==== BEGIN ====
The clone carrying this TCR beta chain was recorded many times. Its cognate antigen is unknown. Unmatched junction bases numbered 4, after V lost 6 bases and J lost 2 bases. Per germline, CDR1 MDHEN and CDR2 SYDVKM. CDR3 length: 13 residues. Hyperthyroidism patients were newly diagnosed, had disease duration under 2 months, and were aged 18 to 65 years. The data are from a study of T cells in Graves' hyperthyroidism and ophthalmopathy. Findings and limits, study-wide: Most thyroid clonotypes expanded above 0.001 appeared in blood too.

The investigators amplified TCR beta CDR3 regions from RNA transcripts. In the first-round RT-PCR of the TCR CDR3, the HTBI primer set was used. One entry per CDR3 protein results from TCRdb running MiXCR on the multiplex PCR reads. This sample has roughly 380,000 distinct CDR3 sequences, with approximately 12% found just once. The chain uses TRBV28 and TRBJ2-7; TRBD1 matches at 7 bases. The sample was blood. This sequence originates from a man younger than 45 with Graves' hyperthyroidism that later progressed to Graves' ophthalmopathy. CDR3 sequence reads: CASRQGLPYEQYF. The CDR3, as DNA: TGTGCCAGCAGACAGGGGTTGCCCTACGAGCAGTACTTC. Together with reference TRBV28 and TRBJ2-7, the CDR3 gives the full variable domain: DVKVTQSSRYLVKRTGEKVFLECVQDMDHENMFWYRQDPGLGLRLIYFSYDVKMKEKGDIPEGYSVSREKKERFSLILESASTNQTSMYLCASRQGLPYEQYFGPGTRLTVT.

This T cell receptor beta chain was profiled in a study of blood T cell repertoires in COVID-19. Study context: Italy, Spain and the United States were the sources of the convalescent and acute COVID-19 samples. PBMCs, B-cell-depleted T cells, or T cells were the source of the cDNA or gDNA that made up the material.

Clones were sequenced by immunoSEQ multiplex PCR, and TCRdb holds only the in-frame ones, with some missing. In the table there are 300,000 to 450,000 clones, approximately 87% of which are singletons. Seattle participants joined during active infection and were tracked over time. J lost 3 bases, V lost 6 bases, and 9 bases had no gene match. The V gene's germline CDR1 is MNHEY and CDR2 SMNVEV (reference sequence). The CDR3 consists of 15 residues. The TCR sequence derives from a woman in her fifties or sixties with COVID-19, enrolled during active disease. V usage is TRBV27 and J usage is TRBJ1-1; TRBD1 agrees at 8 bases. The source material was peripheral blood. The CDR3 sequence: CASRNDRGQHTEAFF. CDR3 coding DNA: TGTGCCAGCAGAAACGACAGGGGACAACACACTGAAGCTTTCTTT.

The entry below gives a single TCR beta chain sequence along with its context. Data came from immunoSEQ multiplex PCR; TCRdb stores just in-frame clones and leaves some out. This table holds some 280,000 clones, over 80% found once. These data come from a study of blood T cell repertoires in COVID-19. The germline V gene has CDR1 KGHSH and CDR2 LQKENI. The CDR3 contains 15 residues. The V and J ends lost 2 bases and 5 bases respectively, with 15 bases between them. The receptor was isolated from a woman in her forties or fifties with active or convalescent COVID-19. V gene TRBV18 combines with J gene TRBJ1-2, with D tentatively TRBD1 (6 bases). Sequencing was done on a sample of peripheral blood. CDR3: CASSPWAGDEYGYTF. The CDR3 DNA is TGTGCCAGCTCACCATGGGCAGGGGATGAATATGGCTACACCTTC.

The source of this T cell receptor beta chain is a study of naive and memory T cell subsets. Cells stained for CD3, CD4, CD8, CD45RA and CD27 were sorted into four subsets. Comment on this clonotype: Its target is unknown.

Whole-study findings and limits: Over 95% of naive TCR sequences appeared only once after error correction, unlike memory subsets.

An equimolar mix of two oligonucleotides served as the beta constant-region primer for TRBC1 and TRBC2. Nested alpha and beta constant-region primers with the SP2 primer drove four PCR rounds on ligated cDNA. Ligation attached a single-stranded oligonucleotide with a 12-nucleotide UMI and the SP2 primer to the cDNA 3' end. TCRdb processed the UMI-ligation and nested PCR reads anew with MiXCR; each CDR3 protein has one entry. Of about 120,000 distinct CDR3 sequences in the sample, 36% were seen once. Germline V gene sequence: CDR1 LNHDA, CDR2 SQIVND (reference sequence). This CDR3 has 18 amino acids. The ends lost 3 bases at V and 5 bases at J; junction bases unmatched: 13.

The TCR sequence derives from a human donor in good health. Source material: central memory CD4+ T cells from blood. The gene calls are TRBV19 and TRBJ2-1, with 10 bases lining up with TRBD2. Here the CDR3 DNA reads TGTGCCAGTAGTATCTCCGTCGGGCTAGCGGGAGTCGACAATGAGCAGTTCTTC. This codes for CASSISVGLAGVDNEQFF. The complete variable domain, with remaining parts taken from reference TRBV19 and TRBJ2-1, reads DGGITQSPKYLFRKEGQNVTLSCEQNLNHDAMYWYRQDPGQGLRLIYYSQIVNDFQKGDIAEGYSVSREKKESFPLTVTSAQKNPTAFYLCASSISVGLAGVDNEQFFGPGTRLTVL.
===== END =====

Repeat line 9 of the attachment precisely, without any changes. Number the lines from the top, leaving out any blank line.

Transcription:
The TCR sequence derives from a human donor in good health. Source material: central memory CD4+ T cells from blood. The gene calls are TRBV19 and TRBJ2-1, with 10 bases lining up with TRBD2. Here the CDR3 DNA reads TGTGCCAGTAGTATCTCCGTCGGGCTAGCGGGAGTCGACAATGAGCAGTTCTTC. This codes for CASSISVGLAGVDNEQFF. The complete variable domain, with remaining parts taken from reference TRBV19 and TRBJ2-1, reads DGGITQSPKYLFRKEGQNVTLSCEQNLNHDAMYWYRQDPGQGLRLIYYSQIVNDFQKGDIAEGYSVSREKKESFPLTVTSAQKNPTAFYLCASSISVGLAGVDNEQFFGPGTRLTVL.